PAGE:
Network Address Translation

CS 3214
Computer Systems
Lecture 24
Supplementary Material
Godmar Back
CS 3214 Fall 2010
Some of these slides are substantially derived from slides provided by
Jim Kurose & Keith Ross. Copyright on this material is held by Kurose
& Ross. Used with permission. The textbook is Computer Networking:
A Top Down Approach Featuring the Internet Jim Kurose, Keith Ross,
Addison-Wesley, July 2004
CS 3214 Fall 2010
NAT: Network Address Translation
rest of
local network
(e.g., home network)
192.168.5/24 /hn1.rlogin
All datagrams leaving local
network have same single source
NAT IP address:,
different source port numbers
Datagrams with source or
destination in this network
have 192.168.5.* address for
source, destination (as usual)
CS 3214 Fall 2010
NAT: Network Address Translation
• Motivation: local network uses just one IP
address as far as outside word is concerned:
– no need to be allocated range of addresses from ISP:
- just one IP address is used for all devices
– can change addresses of devices in local network
without notifying outside world
– can change ISP without changing addresses of
devices in local network
– devices inside local net not explicitly addressable,
visible by outside world (a huge security plus).
CS 3214 Fall 2010
NAT: Network Address Translation
Implementation: NAT router must:
– outgoing datagrams: replace (source IP address, port #)
of every outgoing datagram to (NAT IP address, new
port #)
. . . remote clients/servers will respond using (NAT IP
address, new port #) as destination addr.
– remember (in NAT translation table) every (source IP
address, port #) to (NAT IP address, new port #)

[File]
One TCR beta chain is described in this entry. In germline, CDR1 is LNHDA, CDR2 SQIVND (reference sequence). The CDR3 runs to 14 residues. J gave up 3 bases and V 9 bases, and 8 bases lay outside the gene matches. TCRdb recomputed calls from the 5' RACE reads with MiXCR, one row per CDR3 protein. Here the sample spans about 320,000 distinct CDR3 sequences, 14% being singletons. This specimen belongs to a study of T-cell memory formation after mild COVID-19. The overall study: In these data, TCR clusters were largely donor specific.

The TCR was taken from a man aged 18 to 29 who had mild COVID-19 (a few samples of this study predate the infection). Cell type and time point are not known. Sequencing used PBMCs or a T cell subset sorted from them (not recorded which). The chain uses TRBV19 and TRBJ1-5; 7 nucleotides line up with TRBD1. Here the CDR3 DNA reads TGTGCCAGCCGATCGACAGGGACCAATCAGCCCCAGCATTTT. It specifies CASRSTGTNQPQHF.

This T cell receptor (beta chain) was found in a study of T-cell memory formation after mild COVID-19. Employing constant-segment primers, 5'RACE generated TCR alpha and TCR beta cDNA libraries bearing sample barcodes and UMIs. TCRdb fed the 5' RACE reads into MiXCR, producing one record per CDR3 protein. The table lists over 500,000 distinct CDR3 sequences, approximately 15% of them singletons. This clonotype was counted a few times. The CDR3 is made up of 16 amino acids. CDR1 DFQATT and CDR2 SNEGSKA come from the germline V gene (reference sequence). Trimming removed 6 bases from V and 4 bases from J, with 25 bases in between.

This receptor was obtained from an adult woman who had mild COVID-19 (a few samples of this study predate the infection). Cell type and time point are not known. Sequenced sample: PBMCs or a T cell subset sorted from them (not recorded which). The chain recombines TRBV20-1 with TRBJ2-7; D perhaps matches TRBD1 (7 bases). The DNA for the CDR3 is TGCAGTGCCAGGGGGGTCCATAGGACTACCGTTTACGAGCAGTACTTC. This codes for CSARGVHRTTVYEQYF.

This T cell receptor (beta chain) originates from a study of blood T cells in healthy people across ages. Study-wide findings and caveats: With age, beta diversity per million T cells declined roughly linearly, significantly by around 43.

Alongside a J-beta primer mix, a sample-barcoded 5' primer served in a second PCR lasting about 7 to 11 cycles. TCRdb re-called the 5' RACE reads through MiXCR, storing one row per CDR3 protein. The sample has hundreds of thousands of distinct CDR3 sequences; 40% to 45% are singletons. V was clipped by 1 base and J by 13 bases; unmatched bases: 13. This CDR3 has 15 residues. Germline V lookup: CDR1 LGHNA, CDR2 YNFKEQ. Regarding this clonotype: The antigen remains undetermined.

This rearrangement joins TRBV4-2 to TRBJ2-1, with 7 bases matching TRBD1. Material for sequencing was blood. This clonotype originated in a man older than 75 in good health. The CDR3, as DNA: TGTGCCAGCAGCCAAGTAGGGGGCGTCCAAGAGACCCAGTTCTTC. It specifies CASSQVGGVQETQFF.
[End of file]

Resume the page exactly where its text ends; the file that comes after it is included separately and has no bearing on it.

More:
translation pair
– incoming datagrams: replace (NAT IP address, new port
#) in dest fields of every incoming datagram with
corresponding (source IP address, port #) stored in NAT
CS 3214 Fall 2010
NAT: Network Address Translation
NAT translation table
WAN side addr
LAN side addr
1: host
2: NAT router
sends datagram to
changes datagram, 5001, 3345, 80
source addr from
……, 3345 to, 5001,
S:, 3345
updates table
D:, 80
S:, 5001
D:, 80
S:, 80
D:, 5001
3: Reply arrives
dest. address:, 5001
S:, 80
D:, 3345
4: NAT router
changes datagram
dest addr from, 5001
to, 3345
CS 3214 Fall 2010
Managing NAT table
• NAT Gateway (usually) adds entries for datagrams
traveling private to public automatically
– Allows UDP/TCP clients to transparently
sendto/connect to outside servers
• Removal of entries
– UDP: timeout due to inactivity
– TCP: timeout + TCP connection teardown
• Other direction requires configuration so NAT
Gateway knows where to forward incoming
datagram even if no private host previously
punched a hole by initiating UDP traffic/TCP
CS 3214 Fall 2010
NAT Disadvantages
• 16-bit port-number field:
– Only 60,000 simultaneous connections with a single
LAN-side address!
• NAT is controversial:
– routers should only process up to layer 3
– violates end-to-end argument
• NAT possibility must be taken into account by app designers,
eg, P2P applications
– address shortage should instead be solved by IPv6
– really annoying if you time out on
CS 3214 Fall 2010
NAT Challenges
• Considering that most Internet hosts are behind NAT these
days – how should applications be written to deal with that?
• No problem as long as server has public IP and client knows
where to connect (HTTP, XMPP, SMTP, POP)
– If server has private IP, entries in NAT forwarding table can be
manually configured
• What about P2P applications?
– Could relay through server, but that would defeat purpose of P2P
– Instead, a technique called “hole punching” is widely used (e.g., in
– Discussed in [Ford/Srisuresh/Kegel 2005]
• UDP hole punching is widely used, but TCP hole punching is
possible as well
CS 3214 Fall 2010
NAT Relaying
• All traffic goes
through S
• Source:
[Ford/Srisuresh/Kegel 2005]
CS 3214 Fall 2010
UDP Hole Punching
• Rendezvous server only directs punches, traffic
goes P2P
• Details in [Ford/Srisuresh/Kegel 2005]
CS 3214 Fall 2010